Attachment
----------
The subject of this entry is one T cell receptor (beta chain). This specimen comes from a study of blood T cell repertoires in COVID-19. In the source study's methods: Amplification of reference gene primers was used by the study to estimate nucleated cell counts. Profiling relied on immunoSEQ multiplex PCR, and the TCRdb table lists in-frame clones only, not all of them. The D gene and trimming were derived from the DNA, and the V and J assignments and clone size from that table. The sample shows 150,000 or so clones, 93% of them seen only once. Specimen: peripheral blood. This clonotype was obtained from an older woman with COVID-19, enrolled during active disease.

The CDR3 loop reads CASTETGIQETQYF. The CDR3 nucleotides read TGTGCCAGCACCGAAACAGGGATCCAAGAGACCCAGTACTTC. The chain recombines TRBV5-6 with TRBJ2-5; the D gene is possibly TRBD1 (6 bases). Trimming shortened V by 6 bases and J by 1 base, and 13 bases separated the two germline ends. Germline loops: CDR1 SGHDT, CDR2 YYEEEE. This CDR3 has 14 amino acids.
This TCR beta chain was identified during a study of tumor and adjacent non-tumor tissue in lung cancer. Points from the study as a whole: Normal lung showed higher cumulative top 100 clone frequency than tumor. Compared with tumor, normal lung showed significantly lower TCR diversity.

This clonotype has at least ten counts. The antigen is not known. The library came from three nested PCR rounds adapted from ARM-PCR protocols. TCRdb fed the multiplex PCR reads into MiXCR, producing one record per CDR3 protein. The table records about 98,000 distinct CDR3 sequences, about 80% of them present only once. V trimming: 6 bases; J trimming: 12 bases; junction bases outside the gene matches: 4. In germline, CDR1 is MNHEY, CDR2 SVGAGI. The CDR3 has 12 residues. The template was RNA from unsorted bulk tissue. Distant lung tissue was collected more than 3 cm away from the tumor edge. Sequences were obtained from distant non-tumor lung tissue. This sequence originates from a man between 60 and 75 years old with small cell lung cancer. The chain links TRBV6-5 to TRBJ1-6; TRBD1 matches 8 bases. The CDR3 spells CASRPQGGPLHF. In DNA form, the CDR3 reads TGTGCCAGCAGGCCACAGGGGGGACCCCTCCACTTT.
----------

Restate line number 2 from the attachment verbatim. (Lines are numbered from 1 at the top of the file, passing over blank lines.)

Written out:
The CDR3 loop reads CASTETGIQETQYF. The CDR3 nucleotides read TGTGCCAGCACCGAAACAGGGATCCAAGAGACCCAGTACTTC. The chain recombines TRBV5-6 with TRBJ2-5; the D gene is possibly TRBD1 (6 bases). Trimming shortened V by 6 bases and J by 1 base, and 13 bases separated the two germline ends. Germline loops: CDR1 SGHDT, CDR2 YYEEEE. This CDR3 has 14 amino acids.